Wednesday 17th January 2018
  • Everything You Need to Know About Blockchain But Were Too Embarrassed to Ask


    I'm hearing a lot about "bitcoin" and "blockchain". What's going on?
    Let's start with the basics. Bitcoin is a cryptocurrency - a digital version of an asset, much like gold. In 2017, its value skyrocketed. Blockchain is the tech that underpins it. It's a powerful concept and has the potential to change the world pretty drastically.
    But what is it?
    Blockchain is known as "distributed ledger" technology. Almost everything we do, whether it's getting ill, buying a house, using a credit card, voting, traveling by car, or using public transport, involves the creation and movement of data. Blockchain is a new way of storing and moving that data, where instead of being held all in one place, the information is atomized and spread over thousands of nodes across a network, all locked together with clever cryptography. More here

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  • Foreign realty cheers FDI in broking services : The move to introduce foreign direct investment (FDI) without government approval is expected to improve delivery of broking services, suited to a particular standard.

    The Union government, in early January 2018, amended rules relating to 100% FDI (foreign direct investment) in construction development in India under the automatic route, without the need for government approval. The decision was taken at a Cabinet meeting, chaired by Prime Minister Narendra Modi in New Delhi, according to an official statement. The amendments include addition of real estate broking services under the construction sector and development of townships, etc. Essentially, it differentiates real estate broking services and eases norms for direct investment in them. Read On...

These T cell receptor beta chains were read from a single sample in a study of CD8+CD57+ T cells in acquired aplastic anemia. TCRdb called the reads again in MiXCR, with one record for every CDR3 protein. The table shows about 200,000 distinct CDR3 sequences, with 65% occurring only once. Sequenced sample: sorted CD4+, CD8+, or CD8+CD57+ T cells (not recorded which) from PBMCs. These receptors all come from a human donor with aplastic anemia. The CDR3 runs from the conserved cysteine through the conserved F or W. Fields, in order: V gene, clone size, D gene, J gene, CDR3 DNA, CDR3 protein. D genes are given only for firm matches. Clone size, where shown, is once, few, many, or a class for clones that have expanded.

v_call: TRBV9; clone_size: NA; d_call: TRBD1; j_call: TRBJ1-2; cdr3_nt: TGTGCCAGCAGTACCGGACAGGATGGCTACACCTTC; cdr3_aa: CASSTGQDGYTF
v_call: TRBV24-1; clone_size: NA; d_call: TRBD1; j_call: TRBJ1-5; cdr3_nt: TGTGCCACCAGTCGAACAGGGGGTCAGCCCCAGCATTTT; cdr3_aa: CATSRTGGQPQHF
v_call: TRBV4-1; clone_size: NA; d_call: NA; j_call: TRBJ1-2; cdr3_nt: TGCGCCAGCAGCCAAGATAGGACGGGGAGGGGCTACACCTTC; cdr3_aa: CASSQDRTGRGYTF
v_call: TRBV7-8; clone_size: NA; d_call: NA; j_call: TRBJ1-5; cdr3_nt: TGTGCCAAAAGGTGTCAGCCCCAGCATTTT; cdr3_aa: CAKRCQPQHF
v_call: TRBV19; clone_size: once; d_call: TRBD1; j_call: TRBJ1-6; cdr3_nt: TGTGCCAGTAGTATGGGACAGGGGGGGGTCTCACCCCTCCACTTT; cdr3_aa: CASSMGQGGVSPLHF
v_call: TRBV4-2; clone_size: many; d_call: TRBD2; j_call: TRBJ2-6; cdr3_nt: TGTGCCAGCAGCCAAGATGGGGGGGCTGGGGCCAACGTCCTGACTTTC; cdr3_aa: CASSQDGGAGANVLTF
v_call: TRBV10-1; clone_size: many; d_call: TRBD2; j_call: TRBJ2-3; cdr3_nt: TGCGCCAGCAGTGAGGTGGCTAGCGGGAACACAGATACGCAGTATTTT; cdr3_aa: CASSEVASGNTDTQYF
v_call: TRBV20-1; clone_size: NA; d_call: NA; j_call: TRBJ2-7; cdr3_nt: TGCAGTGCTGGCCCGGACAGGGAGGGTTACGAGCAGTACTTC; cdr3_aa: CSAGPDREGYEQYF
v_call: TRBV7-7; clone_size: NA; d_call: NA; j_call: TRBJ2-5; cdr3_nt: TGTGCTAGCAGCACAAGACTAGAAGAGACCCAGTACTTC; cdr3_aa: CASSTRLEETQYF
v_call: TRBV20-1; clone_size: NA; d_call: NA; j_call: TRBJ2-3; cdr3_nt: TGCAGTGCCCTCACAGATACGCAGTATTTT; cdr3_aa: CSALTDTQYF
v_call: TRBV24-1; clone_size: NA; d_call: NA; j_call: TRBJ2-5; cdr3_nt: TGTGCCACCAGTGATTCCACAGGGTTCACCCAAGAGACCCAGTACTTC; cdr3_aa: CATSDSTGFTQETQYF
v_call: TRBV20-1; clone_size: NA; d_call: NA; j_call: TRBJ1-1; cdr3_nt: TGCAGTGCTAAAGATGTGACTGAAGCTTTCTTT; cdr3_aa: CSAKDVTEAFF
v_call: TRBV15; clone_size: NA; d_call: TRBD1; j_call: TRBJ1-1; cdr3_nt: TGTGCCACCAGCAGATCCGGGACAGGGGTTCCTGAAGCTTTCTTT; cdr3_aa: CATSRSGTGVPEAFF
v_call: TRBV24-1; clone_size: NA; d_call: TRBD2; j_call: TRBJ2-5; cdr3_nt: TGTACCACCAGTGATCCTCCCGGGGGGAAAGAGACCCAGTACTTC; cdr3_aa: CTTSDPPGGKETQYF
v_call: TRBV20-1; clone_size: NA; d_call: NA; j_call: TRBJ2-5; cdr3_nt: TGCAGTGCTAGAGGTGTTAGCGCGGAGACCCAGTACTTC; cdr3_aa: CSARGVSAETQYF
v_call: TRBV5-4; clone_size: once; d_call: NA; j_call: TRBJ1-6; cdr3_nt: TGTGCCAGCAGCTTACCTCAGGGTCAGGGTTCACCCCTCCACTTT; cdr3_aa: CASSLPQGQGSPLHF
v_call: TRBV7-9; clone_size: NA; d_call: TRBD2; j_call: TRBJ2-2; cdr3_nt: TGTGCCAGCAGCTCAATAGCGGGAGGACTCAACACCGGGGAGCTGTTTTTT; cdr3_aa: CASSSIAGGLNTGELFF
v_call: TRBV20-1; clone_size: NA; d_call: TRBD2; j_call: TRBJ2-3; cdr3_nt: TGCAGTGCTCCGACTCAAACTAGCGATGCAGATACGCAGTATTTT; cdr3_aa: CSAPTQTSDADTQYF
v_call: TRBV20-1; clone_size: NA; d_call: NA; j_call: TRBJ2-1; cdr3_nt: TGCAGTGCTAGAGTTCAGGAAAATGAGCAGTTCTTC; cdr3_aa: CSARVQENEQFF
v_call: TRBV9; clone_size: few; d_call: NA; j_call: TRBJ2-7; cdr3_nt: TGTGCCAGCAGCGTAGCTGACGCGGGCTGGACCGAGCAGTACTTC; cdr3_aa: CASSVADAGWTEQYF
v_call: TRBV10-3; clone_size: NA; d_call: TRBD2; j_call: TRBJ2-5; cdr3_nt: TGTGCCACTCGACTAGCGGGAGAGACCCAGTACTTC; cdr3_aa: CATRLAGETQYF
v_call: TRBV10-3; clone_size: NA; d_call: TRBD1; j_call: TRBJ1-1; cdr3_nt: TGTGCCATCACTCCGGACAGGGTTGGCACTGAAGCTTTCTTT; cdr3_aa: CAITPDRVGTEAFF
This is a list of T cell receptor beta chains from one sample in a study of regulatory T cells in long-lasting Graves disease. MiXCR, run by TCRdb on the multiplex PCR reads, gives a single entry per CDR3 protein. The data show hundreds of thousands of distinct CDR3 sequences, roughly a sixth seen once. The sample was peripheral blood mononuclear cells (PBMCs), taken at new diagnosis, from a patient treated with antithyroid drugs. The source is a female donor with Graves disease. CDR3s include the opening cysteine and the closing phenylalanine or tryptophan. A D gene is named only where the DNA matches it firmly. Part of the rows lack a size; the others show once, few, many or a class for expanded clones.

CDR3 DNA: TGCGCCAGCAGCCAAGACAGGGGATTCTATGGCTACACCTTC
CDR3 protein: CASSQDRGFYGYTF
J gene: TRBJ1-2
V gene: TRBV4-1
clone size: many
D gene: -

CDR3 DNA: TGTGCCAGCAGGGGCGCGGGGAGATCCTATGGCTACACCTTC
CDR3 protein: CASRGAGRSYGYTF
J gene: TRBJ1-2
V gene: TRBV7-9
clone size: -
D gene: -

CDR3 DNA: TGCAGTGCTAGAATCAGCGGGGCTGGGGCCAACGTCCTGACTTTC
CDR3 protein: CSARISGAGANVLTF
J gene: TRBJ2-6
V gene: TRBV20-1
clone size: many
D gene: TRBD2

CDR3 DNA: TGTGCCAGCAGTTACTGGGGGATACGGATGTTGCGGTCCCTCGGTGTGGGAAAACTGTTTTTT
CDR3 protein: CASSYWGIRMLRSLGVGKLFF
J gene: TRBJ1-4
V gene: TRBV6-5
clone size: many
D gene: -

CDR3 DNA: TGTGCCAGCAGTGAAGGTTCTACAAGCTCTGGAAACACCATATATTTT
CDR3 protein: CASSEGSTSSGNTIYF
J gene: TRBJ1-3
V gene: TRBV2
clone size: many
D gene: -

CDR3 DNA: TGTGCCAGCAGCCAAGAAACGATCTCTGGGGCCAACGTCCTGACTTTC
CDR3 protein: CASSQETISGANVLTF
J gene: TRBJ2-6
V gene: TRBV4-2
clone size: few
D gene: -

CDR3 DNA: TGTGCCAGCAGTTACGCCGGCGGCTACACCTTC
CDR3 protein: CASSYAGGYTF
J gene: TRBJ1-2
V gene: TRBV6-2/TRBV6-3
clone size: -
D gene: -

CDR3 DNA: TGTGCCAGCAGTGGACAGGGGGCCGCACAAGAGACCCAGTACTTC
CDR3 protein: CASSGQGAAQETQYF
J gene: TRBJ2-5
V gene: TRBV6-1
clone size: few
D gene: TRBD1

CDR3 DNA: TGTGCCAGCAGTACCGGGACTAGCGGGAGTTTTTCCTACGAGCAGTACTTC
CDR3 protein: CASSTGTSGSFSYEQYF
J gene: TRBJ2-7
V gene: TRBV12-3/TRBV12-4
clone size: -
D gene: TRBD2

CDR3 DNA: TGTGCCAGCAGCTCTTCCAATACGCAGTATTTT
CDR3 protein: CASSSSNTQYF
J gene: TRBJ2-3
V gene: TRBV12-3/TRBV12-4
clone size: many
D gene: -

• Infrastructure - Taking Stock; and Looking Ahead

    The construction sector, the most visible opportunity, saw a sharp rally of the stocks in this sector in 2017 on the back of execution potential, political stability and reasonable inflation expectations. Industry participants are unanimously bullish on an opportunity that is estimated in excess of Rs 18 lakh crore across roads, railways, buildings and factories (B&F), metros, affordable housing and other sub-sectors of infrastructure over the coming five-six years. Road traffic is set to grow sustainably in the next two years and the overall environment remains favorable for the sector. Read On...

  • Write like you talk


    Here's a simple trick for getting more people to read what you write: write in spoken language. Something comes over most people when they start writing. They write in a different language than they'd use if they were talking to a friend. The sentence structure and even the words are different. No one uses "pen" as a verb in spoken English. You'd feel like an idiot using "pen" instead of "write" in a conversation with a friend. The last straw for me was a sentence I read a couple days ago: The mercurial Spaniard himself declared: "After Altamira, all is decadence." It's from Neil Oliver's A History of Ancient Britain. I feel bad making an example of this book, because it's no worse than lots of others. But just imagine calling Picasso "the mercurial Spaniard" when talking to a friend. Even one sentence of this would raise eyebrows in conversation. And yet people write whole books of it. -Source: Paul Graham. More here

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  • Tip: Leaders don't have to be isolated


    If you're a senior executive, there's a good chance you're out of touch. Having a layer of handlers who decide what you should or shouldn't see may save you time, but it also keeps you isolated and disconnected. This is a serious problem. If you don't have firsthand information about your employees and customers, you're unlikely to make the best decisions. So get out of your bubble. Do a stint on the front line - answering customer service calls or handling a key client - so you get direct exposure to lower-level employees and the people who buy your products. Consider instituting skip-level meetings, where you can talk with lower-level teams (without their bosses present) about business conditions, customer reactions, and how to implement strategies. In all settings, encourage people to challenge your thinking instead of just saying what you want to hear. -Source: HBR